• Hi Jim!

    What is amazing is that when using /Ob2 (=inlining only) instead of /O2, bump *wont* be inlined unless bump is declared inlined - rather weird, isn't it?

  • Just one request:  Pick up the pace!  At 2-3 weeks/post it's going to be the end of the year before this series is done and I don't want to wait that long :)

    P.S. Hi Jim - we actually met at an MVP summit years ago when you were on the Phoenix team.  Maybe 2004 or so?

  • @ Martin

    No - with /Ob2 (automatically turned on if you select /O2 anyway) I see 'bump' being inlined and the constant-fold happening.  I'm using the compiler from "Microsoft Visual Studio 11.0".  Can you double-check your result?

  • @ Carl D

    Yes, I had aimed to post once each week.  But another project came along and it's stealing my cycles.  Hopefully, I can speed things up once that project stabilizes, by end of summer.

  • Blogs are my business.  My bread and butter.  If it were not for blogs, the internet would not be in a state rip for my plucking.  And that state is good for my business.  Now how I can tie this into a VS add-in . . . working on it.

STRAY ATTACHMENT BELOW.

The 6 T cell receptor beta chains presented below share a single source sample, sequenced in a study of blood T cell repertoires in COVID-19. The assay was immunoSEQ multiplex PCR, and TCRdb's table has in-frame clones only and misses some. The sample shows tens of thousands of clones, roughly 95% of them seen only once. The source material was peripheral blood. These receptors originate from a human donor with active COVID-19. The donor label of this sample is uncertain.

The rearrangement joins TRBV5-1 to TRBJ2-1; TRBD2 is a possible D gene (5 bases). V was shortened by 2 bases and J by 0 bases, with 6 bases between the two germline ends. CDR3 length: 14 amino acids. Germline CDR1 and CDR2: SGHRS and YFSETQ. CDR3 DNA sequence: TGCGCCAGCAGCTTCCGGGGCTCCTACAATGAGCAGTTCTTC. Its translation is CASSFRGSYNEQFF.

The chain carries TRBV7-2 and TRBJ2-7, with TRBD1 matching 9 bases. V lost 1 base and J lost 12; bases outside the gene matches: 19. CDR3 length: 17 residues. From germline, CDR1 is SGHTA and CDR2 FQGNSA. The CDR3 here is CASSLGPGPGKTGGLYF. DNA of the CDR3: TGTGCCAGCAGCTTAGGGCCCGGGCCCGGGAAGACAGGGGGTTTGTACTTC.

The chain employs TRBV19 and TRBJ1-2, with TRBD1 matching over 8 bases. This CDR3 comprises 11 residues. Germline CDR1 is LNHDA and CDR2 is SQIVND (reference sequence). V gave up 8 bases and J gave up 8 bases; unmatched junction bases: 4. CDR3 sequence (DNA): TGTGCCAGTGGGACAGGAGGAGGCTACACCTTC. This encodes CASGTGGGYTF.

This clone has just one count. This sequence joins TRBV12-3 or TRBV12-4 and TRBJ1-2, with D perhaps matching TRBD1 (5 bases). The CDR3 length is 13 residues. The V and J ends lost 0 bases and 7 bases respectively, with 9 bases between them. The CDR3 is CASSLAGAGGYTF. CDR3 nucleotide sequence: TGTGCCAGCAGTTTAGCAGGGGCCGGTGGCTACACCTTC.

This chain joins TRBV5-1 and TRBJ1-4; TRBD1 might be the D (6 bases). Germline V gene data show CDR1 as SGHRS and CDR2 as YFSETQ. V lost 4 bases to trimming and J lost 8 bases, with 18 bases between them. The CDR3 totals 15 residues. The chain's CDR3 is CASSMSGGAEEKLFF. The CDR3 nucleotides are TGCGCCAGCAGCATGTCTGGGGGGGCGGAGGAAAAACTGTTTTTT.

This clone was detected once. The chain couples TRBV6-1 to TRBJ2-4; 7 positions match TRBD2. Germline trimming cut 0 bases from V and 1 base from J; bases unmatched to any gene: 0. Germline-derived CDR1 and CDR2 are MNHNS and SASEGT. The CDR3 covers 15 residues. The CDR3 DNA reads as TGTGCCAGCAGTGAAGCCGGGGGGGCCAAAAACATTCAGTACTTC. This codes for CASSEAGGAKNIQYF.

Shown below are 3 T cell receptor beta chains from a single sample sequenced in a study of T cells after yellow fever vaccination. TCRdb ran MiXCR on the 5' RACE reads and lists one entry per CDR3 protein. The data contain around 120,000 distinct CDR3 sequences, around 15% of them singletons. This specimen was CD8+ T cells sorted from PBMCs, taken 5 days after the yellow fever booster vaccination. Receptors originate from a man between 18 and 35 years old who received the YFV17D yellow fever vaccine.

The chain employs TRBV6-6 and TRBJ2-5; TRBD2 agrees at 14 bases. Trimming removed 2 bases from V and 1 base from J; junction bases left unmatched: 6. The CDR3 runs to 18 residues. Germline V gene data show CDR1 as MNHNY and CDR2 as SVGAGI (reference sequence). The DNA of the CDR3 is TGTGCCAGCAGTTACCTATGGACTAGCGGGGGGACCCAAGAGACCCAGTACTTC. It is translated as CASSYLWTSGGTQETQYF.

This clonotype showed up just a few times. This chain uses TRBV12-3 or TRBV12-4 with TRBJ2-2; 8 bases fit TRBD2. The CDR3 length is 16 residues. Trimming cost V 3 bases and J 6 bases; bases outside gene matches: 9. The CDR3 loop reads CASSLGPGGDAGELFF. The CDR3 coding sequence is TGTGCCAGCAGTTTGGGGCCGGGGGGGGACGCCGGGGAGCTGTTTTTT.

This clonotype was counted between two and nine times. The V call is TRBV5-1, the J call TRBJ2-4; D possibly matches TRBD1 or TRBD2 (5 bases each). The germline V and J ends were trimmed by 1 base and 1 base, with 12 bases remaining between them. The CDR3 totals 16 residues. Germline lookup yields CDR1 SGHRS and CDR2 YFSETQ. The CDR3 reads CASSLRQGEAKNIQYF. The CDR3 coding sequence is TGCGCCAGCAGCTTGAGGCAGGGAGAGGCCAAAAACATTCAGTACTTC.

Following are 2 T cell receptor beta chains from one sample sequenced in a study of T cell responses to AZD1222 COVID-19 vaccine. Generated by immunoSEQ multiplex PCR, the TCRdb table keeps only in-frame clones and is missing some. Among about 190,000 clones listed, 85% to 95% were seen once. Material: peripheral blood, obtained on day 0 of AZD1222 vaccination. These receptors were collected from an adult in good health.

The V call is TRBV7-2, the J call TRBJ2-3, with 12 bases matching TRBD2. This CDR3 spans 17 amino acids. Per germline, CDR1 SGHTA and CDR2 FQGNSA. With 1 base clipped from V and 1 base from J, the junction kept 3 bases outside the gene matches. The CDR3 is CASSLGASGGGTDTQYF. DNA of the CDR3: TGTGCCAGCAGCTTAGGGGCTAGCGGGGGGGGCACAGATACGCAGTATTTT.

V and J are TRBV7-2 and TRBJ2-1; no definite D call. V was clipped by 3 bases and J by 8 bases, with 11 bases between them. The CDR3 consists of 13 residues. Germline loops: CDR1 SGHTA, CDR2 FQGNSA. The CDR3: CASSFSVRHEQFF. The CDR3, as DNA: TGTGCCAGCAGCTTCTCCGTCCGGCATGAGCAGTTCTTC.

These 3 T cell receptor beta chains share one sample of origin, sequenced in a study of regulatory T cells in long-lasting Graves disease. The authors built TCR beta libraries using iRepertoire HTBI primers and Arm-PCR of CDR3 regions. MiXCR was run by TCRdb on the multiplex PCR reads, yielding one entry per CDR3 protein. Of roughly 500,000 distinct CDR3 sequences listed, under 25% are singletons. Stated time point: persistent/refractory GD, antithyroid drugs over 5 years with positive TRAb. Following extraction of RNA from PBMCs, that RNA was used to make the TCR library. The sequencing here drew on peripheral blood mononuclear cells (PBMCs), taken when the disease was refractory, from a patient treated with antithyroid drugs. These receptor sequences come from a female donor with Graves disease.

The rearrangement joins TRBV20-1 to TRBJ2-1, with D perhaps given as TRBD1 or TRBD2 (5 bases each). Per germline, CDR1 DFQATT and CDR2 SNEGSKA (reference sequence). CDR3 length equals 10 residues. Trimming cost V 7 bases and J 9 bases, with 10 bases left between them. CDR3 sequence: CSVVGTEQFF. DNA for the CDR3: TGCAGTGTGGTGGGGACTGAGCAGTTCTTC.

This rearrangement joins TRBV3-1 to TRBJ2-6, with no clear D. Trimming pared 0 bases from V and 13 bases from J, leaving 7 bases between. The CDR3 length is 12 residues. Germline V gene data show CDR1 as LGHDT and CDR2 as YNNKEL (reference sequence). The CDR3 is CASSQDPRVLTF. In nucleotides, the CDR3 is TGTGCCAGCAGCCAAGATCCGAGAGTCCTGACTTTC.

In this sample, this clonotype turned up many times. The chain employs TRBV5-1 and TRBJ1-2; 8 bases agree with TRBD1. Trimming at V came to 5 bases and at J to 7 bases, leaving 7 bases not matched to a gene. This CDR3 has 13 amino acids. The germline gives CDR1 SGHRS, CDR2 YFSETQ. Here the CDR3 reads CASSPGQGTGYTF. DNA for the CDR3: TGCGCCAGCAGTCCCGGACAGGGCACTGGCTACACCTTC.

Yours,

    The Slum Lord

  • @TSL

    Welcome aboard!  Glad you are investigating those aspects others so often forget.

  • @Jim Hogg, Thank you! I am hoping that soon you guys would bring loop-interchange optimization (like Intel compiler does).

    OAN, I wish if Microsoft teams had friendly collaboration (beyond SharePoint).. yet easy means to share wisdom among them, Charka (javascript engine) for IE9/IE10/IE11 would definitely perform better in try-catch performance test:

    newilk.com/.../SpeedTest1.